Christmas Season Discoveries in the UK

Though the days are short and often overcast, the holiday spirit makes London living much more pleasant. Here are a few traditions that I learned about this year.


John Bishop Christmas Special: Priority Tix or Bust

The queue for the filming of John Bishop’s Christmas special circumnavigated the giant Lyceum Theatre, which regularly shows “The Lion King.” Unless you snag priority tickets and send a delegate to collect and distribute said tickets, arrive at least two hours early to have any chance of viewing the filming. Find your seat, perch the complimentary (and obligatory) Santa hat on your head. Then prepare your vocal cords for a bawdy, unorganized rendition of “The 12 Days of Christmas” coordinated by seat section.


Advent Calendar: Extraordinarily Affordable Happiness

The advent calendars at the Pound Store advertised “Real Milk Chocolate” on the package, so I bought one for me and one for J. The visual countdown was lost since the calendars placed the days in a random order, and the paper doors did not open to reveal a cute holiday illustration behind the chocolate… But J and I played a game: stare at the candy’s outline guess the object it was molded into before popping it out of the tray and flipping it over. That’s a good deal of festive fun for a pound!


Pubs Scrubbed Up & Mulled Wine for Days

The dimly lit pub is surprisingly elegant when trimmed with evergreen boughs, small white lights and traditional Christmas ornaments. The decorations make the gleaming pub opulent, but also homey and cozy. Slowly sip a mulled wine, the designated seasonal drink, and relax. The drink will take the chill right out of your bones.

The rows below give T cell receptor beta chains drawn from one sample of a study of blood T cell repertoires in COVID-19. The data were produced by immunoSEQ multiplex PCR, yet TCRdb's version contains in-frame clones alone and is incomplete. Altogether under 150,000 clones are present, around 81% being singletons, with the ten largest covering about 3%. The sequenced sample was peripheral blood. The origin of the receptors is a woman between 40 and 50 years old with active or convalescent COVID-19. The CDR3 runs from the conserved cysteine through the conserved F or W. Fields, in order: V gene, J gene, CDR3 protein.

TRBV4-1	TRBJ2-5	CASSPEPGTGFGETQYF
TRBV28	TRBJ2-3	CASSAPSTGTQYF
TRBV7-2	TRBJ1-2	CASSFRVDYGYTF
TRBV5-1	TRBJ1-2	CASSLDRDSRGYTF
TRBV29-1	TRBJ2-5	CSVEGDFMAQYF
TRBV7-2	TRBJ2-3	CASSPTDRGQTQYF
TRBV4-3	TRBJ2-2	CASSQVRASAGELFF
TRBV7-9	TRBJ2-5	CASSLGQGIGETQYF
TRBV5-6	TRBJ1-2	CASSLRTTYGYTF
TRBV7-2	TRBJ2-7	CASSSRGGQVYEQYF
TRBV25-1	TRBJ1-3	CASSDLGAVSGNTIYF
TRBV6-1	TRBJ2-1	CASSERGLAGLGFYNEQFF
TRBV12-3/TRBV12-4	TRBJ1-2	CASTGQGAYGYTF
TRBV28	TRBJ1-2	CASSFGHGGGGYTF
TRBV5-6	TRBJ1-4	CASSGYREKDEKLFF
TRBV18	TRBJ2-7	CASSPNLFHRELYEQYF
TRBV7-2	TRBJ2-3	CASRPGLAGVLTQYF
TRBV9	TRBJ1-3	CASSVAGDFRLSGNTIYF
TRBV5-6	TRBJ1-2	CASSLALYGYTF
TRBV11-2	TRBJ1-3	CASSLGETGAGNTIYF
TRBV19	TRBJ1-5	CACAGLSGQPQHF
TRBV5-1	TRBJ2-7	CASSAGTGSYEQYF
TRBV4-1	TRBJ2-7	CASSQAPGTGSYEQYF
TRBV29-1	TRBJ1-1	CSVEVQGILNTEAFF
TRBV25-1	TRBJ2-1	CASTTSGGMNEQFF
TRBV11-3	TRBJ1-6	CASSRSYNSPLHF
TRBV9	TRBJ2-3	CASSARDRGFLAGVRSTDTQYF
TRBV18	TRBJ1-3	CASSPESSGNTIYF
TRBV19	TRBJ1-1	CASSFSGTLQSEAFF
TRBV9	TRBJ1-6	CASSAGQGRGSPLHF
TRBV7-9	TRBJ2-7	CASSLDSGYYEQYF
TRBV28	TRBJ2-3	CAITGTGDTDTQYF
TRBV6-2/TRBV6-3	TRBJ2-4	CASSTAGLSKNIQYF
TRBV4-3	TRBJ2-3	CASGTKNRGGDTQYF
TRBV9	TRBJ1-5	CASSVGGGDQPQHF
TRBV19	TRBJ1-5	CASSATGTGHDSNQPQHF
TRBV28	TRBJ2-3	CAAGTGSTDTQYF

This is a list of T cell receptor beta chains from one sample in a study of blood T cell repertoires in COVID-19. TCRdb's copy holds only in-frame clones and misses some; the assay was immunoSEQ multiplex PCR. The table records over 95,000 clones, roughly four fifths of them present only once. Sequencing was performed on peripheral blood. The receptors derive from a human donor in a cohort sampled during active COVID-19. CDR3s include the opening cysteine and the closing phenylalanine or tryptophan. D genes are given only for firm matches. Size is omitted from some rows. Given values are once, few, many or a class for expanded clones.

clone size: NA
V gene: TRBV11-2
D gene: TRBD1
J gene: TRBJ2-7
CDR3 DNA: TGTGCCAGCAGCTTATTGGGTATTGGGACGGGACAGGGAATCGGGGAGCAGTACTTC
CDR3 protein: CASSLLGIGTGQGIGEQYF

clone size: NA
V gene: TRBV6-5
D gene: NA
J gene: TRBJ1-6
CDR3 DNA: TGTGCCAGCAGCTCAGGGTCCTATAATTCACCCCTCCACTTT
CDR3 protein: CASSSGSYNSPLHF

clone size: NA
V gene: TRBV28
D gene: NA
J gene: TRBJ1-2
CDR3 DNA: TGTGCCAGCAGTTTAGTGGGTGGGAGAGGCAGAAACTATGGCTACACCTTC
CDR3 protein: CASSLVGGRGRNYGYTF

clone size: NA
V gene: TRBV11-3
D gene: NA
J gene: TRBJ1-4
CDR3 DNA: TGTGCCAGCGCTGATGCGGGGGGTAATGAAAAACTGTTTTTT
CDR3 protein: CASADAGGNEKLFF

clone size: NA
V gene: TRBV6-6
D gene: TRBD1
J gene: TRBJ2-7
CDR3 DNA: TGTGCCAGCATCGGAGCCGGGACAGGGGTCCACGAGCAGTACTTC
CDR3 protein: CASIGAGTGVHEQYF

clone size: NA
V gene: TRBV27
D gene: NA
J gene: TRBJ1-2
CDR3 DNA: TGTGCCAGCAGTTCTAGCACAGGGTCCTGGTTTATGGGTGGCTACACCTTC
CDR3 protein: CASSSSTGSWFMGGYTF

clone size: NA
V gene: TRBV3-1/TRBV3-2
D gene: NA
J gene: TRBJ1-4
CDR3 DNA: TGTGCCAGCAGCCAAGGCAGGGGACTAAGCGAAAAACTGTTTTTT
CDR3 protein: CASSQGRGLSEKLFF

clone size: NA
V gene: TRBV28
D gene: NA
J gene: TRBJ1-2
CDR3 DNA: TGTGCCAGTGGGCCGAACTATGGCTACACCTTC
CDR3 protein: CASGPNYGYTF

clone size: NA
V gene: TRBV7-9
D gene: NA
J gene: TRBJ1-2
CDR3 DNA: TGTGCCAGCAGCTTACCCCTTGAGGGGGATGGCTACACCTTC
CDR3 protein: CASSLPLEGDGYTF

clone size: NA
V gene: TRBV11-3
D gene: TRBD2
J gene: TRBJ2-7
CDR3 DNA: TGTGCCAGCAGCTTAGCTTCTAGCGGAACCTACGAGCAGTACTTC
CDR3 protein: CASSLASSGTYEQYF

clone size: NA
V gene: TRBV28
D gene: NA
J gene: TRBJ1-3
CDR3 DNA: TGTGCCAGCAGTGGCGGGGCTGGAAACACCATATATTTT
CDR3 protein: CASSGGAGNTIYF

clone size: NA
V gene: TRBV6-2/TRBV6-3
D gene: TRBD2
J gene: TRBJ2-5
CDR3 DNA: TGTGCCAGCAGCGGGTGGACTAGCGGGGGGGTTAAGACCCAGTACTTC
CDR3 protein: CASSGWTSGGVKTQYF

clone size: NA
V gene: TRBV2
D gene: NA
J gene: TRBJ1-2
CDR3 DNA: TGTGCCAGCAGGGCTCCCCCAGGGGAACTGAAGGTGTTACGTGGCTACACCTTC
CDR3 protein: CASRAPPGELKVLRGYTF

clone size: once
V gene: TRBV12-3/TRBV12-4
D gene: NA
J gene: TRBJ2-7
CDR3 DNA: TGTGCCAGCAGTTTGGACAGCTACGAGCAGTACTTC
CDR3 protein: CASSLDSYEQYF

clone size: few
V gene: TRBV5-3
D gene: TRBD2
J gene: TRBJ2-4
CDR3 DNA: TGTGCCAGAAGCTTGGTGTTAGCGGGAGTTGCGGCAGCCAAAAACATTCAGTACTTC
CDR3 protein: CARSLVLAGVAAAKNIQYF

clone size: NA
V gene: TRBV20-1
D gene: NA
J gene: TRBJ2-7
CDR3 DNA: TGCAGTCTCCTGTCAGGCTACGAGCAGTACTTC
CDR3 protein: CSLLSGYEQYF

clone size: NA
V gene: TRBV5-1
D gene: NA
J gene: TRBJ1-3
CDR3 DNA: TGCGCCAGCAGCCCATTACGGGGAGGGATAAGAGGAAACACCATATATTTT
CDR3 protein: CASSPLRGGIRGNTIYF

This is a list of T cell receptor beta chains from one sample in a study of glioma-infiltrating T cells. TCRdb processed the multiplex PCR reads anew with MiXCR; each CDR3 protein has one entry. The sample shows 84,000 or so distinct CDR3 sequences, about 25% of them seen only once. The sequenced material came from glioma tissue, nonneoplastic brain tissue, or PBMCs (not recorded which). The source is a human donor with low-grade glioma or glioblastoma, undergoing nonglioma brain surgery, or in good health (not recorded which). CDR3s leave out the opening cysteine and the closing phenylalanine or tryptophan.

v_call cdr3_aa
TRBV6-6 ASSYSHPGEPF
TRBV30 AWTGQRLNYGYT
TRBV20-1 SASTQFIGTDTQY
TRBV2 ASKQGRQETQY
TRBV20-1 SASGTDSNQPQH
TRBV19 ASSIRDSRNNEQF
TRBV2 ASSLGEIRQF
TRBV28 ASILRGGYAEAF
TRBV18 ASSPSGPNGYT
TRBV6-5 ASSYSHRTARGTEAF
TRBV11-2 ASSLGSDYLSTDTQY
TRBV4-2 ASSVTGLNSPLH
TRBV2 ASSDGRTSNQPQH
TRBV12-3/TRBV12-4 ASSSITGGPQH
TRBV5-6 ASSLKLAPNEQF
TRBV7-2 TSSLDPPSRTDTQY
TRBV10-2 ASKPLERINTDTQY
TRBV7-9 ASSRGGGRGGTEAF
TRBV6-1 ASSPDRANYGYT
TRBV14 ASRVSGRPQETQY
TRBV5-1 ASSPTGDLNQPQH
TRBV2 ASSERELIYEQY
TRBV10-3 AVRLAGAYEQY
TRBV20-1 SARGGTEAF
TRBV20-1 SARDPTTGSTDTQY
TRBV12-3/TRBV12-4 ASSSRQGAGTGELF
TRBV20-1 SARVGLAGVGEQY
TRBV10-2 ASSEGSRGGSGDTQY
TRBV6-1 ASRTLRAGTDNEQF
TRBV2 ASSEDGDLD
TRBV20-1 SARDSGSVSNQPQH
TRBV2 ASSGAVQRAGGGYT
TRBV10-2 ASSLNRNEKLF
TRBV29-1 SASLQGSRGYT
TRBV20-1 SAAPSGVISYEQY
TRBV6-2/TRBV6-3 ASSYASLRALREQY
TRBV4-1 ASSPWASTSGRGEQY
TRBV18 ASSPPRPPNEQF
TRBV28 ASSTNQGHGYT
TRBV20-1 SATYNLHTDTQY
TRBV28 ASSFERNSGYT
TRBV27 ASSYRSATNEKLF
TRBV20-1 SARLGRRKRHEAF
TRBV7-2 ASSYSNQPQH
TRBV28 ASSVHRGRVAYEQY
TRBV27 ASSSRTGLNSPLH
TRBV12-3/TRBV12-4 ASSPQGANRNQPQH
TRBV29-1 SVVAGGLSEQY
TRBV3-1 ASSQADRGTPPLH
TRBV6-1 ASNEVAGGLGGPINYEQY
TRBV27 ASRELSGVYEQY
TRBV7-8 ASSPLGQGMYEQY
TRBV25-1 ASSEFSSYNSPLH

Traditional Turkey Christmas Dinner

No Christmas turkey for me since I recently celebrated Thanksgiving and because I worried about dissecting a giant chunk of fowl in front of my new work colleagues (since I’m prone to dropping food and sending food flying as I cut it.) However, I needn’t have worried since set Christmas menus solely provide two of slices of turkey breast, surrounded by some standard English roast trimmings: parsnips, roast potatoes, Brussels sprouts, stuffing, cranberry sauce and gravy. As expected, the mass-produced food only tasted so-so, but the communal Christmas dinner is still a nice gesture.  (I much preferred the sides cooked by J & SW, as pictured.)


Desserts: One or Two Bites Will Suffice

Mince pies don’t actually contain minced meat; now they are stuffed with a spiced raisin and fruit filling. The fruitcake, with globs of dehydrated fruit, has a similar richness. A beverage to wash these desserts down is a necessity because the desserts are so heavy with a powerful and persistent taste, but the puff pastry mince pie is much easier to stomach than one made with butter crust.


Christmas Crackers Ain’t Wizard Crackers

Wrapped cylinders placed on the dinner table are Christmas crackers, which are a bit anti-climactic after reading about wizard crackers in Harry Potter… Two people open one cracker together, one holding each end. Pulling the cracker apart causes a small explosion and the case to burst, revealing a tissue paper crown, a cheap plastic toy and a joke. I wasn’t expecting a magic trick or live mice to appear, but the random items in the cracker make for decent conversation starters.

I’m very looking forward to participating in more traditions next year and hopefully sharing them with my family (from the USA) if they come over! Where do you live, and what are some of your favorite holiday habits?


  1. I love British Xmas traditions:) especially the crackers;))

    1. Hi Tanja, I’ve gotten over my initial disappointment of crackers, hehe. Round 2 (with my in-laws) was more fun when I knew what to expect!

Leave a Reply

Your email address will not be published. Required fields are marked *

This site uses Akismet to reduce spam. Learn how your comment data is processed.